African immigrants make up a small share of the nation’s immigrant population, but their overall numbers are growing – roughly doubling every decade since 1970, according to a new Pew Research Center analysis of U.S. Census Bureau data.
There were 2.1 million African immigrants living in the United States in 2015, up from 881,000 in 2000 and a substantial increase from 1970 when the U.S. was home to only 80,000 foreign-born Africans. They accounted for 4.8% of the U.S. immigrant population in 2015, up from 0.8% in 1970.
The growth is evident among recently arrived immigrants. When compared with other major groups who arrived in the U.S. in the past five years, Africans had the fastest growth rate from 2000 to 2013, increasing by 41% during that period. (Africans are also a fast-growing segment of the black immigrant population in the U.S., increasing by 137% from 2000 to 2013.)
The transatlantic slave trade beginning in the 16th century brought hundreds of thousands of enslaved Africans to the U.S., but significant voluntary migration from Africa is a relatively new trend.
One factor behind this recent wave can be traced to the Refugee Act of 1980, which made it easier for those fleeing conflict-ridden areas, like Somalia and Ethiopia, to resettle in the U.S. Back then, less than 1% of all refugee arrivals were from Africa, compared with 37% in fiscal 2016, according to figures from the U.S. State Department’s Refugee Processing Center. Statistics from the Yearbook of Immigration Statistics confirm this point. Among the top 10 countries by refugee arrival in 2015, four were in Africa: Somalia, the Democratic Republic of Congo, Sudan and Eritrea. (The data in this analysis predates executive action on immigration in early 2017.)
African immigrants from the sub-Saharan region are also more likely than immigrants overall to enter the U.S. through the diversity visa program – an act passed in 1990 to encourage immigration from underrepresented nations. This legislation was initially intended to boost the number of Europeans migrating to the U.S., but many Africans have also benefited from the initiative.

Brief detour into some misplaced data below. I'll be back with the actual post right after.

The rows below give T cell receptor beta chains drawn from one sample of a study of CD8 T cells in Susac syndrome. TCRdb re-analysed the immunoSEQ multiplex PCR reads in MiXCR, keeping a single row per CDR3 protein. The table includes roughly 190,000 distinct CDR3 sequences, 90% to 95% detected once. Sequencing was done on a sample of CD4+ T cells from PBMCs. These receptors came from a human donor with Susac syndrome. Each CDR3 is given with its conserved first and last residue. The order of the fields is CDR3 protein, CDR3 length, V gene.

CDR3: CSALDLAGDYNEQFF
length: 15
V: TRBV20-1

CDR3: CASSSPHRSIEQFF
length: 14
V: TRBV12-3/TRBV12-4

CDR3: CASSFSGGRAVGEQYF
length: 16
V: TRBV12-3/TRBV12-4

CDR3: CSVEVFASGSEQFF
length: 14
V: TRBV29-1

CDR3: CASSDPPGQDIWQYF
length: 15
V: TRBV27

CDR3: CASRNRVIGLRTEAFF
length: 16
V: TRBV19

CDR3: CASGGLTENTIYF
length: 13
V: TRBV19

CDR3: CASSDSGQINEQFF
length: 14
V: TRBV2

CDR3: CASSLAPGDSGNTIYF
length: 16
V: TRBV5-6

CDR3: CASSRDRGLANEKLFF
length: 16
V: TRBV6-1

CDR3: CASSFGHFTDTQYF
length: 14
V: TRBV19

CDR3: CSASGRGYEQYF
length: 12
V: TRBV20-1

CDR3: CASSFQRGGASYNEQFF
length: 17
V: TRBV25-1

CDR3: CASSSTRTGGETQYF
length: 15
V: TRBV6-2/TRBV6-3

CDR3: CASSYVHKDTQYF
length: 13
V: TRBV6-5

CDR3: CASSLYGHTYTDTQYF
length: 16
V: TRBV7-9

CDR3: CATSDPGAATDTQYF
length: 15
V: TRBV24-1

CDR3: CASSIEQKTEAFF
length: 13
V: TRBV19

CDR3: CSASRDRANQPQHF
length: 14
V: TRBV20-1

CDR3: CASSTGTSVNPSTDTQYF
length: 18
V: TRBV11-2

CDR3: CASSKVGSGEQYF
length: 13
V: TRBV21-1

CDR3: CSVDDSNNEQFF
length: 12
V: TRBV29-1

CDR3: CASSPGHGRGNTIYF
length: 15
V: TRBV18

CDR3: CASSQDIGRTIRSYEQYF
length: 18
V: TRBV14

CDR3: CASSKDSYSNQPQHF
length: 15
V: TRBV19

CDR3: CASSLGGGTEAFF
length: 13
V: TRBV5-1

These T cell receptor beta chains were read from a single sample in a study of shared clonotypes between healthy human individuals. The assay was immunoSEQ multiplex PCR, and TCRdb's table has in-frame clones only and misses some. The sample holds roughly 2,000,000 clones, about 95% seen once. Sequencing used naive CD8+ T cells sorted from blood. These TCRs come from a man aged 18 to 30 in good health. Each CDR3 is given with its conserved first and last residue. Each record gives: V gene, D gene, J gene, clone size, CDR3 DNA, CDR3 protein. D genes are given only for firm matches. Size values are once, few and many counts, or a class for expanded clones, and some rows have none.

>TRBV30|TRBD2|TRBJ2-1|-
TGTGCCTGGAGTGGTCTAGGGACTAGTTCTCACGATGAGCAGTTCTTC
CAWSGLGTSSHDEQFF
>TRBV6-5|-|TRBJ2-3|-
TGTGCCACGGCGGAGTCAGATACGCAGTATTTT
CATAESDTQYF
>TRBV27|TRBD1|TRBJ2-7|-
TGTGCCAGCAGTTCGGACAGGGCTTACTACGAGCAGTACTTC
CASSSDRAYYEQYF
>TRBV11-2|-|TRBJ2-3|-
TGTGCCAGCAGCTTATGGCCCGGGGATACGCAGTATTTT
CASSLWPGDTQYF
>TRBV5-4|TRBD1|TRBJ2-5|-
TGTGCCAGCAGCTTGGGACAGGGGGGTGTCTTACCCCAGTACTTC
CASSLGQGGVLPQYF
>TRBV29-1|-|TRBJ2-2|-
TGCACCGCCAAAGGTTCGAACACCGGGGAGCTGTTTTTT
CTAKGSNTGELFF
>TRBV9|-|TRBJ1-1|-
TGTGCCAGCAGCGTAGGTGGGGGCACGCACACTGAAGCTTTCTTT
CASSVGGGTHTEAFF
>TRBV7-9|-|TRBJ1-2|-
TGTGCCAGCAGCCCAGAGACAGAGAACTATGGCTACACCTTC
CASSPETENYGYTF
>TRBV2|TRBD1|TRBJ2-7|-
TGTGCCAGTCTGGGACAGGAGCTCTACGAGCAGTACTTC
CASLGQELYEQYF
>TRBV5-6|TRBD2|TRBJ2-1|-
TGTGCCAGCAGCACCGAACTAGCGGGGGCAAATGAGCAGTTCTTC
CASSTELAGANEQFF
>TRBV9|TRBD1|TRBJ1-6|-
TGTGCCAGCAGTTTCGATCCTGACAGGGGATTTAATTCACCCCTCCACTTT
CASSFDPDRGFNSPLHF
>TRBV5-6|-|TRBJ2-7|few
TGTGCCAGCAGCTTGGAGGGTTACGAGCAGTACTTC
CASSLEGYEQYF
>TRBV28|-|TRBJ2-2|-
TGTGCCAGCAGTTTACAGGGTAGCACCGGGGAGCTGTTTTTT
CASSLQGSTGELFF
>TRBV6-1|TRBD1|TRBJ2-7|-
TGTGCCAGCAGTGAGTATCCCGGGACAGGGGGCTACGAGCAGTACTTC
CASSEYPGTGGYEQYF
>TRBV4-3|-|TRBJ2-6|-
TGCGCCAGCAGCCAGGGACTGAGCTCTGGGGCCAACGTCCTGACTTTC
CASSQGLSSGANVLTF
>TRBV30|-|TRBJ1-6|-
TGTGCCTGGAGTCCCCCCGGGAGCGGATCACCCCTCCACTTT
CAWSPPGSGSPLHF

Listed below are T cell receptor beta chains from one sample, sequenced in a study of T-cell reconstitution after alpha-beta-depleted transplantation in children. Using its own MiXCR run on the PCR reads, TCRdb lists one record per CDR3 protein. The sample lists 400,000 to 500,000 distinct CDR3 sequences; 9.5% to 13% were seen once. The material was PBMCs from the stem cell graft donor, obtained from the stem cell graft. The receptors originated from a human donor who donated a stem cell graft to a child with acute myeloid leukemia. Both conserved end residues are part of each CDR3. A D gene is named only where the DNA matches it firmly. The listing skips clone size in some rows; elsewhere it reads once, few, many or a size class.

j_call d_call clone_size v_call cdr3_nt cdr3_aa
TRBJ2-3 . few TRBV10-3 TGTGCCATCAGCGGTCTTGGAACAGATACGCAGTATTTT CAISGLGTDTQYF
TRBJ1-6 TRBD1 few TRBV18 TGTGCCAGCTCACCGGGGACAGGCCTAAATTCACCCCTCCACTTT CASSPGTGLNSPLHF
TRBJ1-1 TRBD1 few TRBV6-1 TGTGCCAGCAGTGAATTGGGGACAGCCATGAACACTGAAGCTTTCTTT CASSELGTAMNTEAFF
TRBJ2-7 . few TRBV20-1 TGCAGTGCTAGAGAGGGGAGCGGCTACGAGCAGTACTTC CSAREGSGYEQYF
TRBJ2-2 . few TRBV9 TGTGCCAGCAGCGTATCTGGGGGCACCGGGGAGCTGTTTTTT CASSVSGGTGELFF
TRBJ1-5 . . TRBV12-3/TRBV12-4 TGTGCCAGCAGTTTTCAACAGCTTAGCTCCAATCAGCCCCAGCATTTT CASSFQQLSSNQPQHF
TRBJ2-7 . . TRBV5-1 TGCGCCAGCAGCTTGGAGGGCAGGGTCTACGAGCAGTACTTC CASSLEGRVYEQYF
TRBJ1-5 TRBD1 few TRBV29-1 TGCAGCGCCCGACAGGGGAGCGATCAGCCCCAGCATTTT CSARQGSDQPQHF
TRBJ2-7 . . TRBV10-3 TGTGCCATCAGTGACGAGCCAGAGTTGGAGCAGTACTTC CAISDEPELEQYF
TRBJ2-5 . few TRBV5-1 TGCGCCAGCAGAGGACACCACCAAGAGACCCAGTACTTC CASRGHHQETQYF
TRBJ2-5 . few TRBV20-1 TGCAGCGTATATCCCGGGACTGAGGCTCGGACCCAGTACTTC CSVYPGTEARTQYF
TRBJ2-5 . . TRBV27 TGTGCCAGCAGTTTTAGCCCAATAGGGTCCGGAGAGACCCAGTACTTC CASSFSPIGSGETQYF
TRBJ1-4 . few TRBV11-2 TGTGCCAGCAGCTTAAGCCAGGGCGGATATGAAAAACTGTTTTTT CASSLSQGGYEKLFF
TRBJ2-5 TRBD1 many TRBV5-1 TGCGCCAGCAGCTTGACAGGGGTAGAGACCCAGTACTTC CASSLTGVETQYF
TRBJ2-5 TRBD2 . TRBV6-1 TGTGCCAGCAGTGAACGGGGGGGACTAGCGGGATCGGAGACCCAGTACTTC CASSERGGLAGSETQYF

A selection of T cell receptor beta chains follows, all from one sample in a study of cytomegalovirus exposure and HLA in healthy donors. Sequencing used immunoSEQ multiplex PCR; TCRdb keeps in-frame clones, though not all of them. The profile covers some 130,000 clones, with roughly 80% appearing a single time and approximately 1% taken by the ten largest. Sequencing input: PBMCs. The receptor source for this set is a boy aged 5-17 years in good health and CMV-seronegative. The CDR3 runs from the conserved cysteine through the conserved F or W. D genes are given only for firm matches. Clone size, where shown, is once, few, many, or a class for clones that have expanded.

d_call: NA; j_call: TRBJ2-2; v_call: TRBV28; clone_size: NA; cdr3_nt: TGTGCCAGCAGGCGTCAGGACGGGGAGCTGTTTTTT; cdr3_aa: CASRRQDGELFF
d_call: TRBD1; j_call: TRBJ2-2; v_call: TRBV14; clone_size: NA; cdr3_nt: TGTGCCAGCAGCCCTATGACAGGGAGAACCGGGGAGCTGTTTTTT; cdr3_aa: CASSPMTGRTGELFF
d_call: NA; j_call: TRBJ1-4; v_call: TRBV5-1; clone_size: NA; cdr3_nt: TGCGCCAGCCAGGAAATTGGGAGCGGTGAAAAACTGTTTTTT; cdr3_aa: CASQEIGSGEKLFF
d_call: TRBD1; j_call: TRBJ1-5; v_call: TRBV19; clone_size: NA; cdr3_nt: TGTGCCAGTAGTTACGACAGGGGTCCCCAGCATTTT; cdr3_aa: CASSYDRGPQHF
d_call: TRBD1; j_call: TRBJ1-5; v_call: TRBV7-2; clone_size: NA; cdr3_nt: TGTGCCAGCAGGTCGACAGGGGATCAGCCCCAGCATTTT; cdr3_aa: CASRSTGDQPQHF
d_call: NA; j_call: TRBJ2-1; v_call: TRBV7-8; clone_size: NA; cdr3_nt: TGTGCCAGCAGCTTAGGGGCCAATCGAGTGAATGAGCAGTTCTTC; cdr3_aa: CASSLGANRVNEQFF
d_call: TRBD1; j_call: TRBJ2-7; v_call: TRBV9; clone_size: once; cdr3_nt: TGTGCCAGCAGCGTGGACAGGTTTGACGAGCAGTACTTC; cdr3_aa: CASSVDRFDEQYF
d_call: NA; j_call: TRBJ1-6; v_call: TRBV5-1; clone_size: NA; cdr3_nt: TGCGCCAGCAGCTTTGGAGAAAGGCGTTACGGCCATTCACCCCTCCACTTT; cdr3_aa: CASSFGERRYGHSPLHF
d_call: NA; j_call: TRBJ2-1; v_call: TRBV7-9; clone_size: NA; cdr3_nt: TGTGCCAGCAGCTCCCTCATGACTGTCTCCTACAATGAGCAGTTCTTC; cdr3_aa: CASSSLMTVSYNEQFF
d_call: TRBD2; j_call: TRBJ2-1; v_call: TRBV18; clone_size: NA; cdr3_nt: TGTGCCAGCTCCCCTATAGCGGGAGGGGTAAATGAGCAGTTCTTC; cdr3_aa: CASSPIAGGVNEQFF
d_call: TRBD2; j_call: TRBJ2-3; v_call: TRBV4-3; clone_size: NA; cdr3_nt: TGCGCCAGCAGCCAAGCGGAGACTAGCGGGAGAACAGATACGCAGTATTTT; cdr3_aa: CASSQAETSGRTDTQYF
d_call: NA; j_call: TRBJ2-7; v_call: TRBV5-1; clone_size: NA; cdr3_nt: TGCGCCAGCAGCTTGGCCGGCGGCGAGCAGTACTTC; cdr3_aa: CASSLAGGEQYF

Foreign-born Africans come from all over the continent, but the largest countries of origin for African immigrants are Nigeria, Ethiopia, Egypt, Ghana and Kenya. These five countries accounted for half of the foreign-born African population in the U.S in 2o15.
African immigrants to the U.S. are more likely to settle in the South (39%) or the Northeast (25%), than in the Midwest (18%) or West (17%), while the largest numbers of African immigrants are found in Texas, New York, California, Maryland, New Jersey, Massachusetts and Virginia. Each of these states is home to at least 100,000 foreign-born Africans.
In other states, Africans represent a higher percentage of the foreign-born population than the national average. Fueled by the state’s sizable Somalian-born community, 21% of Minnesota’s foreign-born population is from Africa. Many refugees from Sudan, Somalia and Ethiopia have settled in South Dakota (Ethiopians are the largest immigrant group overall there). Africans make up around 15% of South Dakota’s foreign-born population. They also account for a substantial share of the overall immigrant population in several other areas, some examples being Maryland, North Dakota, Vermont and Washington, D.C.
Note: This is an update of a post originally published Nov. 2, 2015.
Key findings about U.S. immigrants